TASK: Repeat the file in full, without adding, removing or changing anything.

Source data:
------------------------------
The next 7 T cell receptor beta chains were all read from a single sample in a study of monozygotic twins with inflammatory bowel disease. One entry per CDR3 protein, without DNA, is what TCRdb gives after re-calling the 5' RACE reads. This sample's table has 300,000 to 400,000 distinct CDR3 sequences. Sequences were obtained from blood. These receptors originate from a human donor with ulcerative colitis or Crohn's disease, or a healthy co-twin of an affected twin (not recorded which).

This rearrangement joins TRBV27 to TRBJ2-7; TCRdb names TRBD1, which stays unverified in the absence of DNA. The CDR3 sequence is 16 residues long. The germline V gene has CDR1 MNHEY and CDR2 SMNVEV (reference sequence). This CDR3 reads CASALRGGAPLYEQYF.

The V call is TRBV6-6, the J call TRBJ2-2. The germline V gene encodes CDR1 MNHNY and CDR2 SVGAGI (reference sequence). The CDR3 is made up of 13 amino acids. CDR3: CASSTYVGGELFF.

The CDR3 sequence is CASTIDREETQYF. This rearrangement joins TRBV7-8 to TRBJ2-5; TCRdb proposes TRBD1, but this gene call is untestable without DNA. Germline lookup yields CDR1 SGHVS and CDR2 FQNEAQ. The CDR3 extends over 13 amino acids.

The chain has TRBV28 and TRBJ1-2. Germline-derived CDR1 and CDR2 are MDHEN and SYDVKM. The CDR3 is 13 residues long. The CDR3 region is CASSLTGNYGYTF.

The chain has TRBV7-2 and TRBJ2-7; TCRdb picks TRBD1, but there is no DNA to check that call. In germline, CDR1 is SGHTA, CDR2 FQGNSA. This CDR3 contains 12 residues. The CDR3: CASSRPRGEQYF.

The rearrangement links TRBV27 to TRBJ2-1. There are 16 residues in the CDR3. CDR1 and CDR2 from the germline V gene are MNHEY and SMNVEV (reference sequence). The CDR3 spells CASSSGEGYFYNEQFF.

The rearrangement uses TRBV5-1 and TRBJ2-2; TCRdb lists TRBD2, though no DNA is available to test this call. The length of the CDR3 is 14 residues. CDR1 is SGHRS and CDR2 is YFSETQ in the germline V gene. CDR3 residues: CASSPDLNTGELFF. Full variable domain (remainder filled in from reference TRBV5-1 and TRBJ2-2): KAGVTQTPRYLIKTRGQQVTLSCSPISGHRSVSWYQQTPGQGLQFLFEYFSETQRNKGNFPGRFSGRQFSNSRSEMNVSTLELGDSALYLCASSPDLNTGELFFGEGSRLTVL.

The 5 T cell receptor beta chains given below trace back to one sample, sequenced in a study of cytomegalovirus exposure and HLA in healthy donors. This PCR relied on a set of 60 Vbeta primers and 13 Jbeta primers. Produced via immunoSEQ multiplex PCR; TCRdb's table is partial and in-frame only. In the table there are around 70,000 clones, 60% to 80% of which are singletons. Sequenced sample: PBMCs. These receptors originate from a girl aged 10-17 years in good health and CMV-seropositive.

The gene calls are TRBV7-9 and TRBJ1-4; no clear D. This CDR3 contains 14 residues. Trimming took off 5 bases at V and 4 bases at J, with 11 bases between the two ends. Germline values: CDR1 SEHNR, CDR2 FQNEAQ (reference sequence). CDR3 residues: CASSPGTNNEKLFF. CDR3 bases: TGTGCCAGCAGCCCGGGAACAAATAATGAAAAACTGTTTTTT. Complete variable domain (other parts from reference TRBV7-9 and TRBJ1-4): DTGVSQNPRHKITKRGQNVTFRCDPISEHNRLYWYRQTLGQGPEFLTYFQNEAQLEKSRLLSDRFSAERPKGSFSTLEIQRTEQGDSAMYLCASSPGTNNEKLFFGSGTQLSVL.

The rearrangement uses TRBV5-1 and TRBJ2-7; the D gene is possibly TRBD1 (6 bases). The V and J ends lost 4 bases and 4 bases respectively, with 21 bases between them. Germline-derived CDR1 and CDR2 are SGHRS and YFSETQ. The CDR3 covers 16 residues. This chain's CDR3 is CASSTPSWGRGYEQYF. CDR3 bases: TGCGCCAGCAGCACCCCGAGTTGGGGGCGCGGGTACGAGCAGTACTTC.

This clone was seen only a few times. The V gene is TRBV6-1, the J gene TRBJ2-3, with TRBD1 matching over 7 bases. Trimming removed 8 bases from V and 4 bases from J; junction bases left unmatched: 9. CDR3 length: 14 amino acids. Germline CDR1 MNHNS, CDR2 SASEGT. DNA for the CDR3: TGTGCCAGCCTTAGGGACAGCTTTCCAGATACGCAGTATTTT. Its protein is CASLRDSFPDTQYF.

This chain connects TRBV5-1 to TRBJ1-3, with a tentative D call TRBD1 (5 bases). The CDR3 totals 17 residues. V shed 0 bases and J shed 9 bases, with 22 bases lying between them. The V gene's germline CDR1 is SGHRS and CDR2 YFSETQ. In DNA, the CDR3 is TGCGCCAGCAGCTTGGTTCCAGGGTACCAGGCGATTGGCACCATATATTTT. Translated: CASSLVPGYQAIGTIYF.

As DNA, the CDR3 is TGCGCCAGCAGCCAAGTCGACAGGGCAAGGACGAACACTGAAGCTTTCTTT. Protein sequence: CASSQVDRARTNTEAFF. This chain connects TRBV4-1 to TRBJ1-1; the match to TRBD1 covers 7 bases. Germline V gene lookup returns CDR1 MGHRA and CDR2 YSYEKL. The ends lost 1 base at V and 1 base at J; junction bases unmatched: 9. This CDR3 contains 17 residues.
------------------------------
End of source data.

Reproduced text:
The next 7 T cell receptor beta chains were all read from a single sample in a study of monozygotic twins with inflammatory bowel disease. One entry per CDR3 protein, without DNA, is what TCRdb gives after re-calling the 5' RACE reads. This sample's table has 300,000 to 400,000 distinct CDR3 sequences. Sequences were obtained from blood. These receptors originate from a human donor with ulcerative colitis or Crohn's disease, or a healthy co-twin of an affected twin (not recorded which).

This rearrangement joins TRBV27 to TRBJ2-7; TCRdb names TRBD1, which stays unverified in the absence of DNA. The CDR3 sequence is 16 residues long. The germline V gene has CDR1 MNHEY and CDR2 SMNVEV (reference sequence). This CDR3 reads CASALRGGAPLYEQYF.

The V call is TRBV6-6, the J call TRBJ2-2. The germline V gene encodes CDR1 MNHNY and CDR2 SVGAGI (reference sequence). The CDR3 is made up of 13 amino acids. CDR3: CASSTYVGGELFF.

The CDR3 sequence is CASTIDREETQYF. This rearrangement joins TRBV7-8 to TRBJ2-5; TCRdb proposes TRBD1, but this gene call is untestable without DNA. Germline lookup yields CDR1 SGHVS and CDR2 FQNEAQ. The CDR3 extends over 13 amino acids.

The chain has TRBV28 and TRBJ1-2. Germline-derived CDR1 and CDR2 are MDHEN and SYDVKM. The CDR3 is 13 residues long. The CDR3 region is CASSLTGNYGYTF.

The chain has TRBV7-2 and TRBJ2-7; TCRdb picks TRBD1, but there is no DNA to check that call. In germline, CDR1 is SGHTA, CDR2 FQGNSA. This CDR3 contains 12 residues. The CDR3: CASSRPRGEQYF.

The rearrangement links TRBV27 to TRBJ2-1. There are 16 residues in the CDR3. CDR1 and CDR2 from the germline V gene are MNHEY and SMNVEV (reference sequence). The CDR3 spells CASSSGEGYFYNEQFF.

The rearrangement uses TRBV5-1 and TRBJ2-2; TCRdb lists TRBD2, though no DNA is available to test this call. The length of the CDR3 is 14 residues. CDR1 is SGHRS and CDR2 is YFSETQ in the germline V gene. CDR3 residues: CASSPDLNTGELFF. Full variable domain (remainder filled in from reference TRBV5-1 and TRBJ2-2): KAGVTQTPRYLIKTRGQQVTLSCSPISGHRSVSWYQQTPGQGLQFLFEYFSETQRNKGNFPGRFSGRQFSNSRSEMNVSTLELGDSALYLCASSPDLNTGELFFGEGSRLTVL.

The 5 T cell receptor beta chains given below trace back to one sample, sequenced in a study of cytomegalovirus exposure and HLA in healthy donors. This PCR relied on a set of 60 Vbeta primers and 13 Jbeta primers. Produced via immunoSEQ multiplex PCR; TCRdb's table is partial and in-frame only. In the table there are around 70,000 clones, 60% to 80% of which are singletons. Sequenced sample: PBMCs. These receptors originate from a girl aged 10-17 years in good health and CMV-seropositive.

The gene calls are TRBV7-9 and TRBJ1-4; no clear D. This CDR3 contains 14 residues. Trimming took off 5 bases at V and 4 bases at J, with 11 bases between the two ends. Germline values: CDR1 SEHNR, CDR2 FQNEAQ (reference sequence). CDR3 residues: CASSPGTNNEKLFF. CDR3 bases: TGTGCCAGCAGCCCGGGAACAAATAATGAAAAACTGTTTTTT. Complete variable domain (other parts from reference TRBV7-9 and TRBJ1-4): DTGVSQNPRHKITKRGQNVTFRCDPISEHNRLYWYRQTLGQGPEFLTYFQNEAQLEKSRLLSDRFSAERPKGSFSTLEIQRTEQGDSAMYLCASSPGTNNEKLFFGSGTQLSVL.

The rearrangement uses TRBV5-1 and TRBJ2-7; the D gene is possibly TRBD1 (6 bases). The V and J ends lost 4 bases and 4 bases respectively, with 21 bases between them. Germline-derived CDR1 and CDR2 are SGHRS and YFSETQ. The CDR3 covers 16 residues. This chain's CDR3 is CASSTPSWGRGYEQYF. CDR3 bases: TGCGCCAGCAGCACCCCGAGTTGGGGGCGCGGGTACGAGCAGTACTTC.

This clone was seen only a few times. The V gene is TRBV6-1, the J gene TRBJ2-3, with TRBD1 matching over 7 bases. Trimming removed 8 bases from V and 4 bases from J; junction bases left unmatched: 9. CDR3 length: 14 amino acids. Germline CDR1 MNHNS, CDR2 SASEGT. DNA for the CDR3: TGTGCCAGCCTTAGGGACAGCTTTCCAGATACGCAGTATTTT. Its protein is CASLRDSFPDTQYF.

This chain connects TRBV5-1 to TRBJ1-3, with a tentative D call TRBD1 (5 bases). The CDR3 totals 17 residues. V shed 0 bases and J shed 9 bases, with 22 bases lying between them. The V gene's germline CDR1 is SGHRS and CDR2 YFSETQ. In DNA, the CDR3 is TGCGCCAGCAGCTTGGTTCCAGGGTACCAGGCGATTGGCACCATATATTTT. Translated: CASSLVPGYQAIGTIYF.

As DNA, the CDR3 is TGCGCCAGCAGCCAAGTCGACAGGGCAAGGACGAACACTGAAGCTTTCTTT. Protein sequence: CASSQVDRARTNTEAFF. This chain connects TRBV4-1 to TRBJ1-1; the match to TRBD1 covers 7 bases. Germline V gene lookup returns CDR1 MGHRA and CDR2 YSYEKL. The ends lost 1 base at V and 1 base at J; junction bases unmatched: 9. This CDR3 contains 17 residues.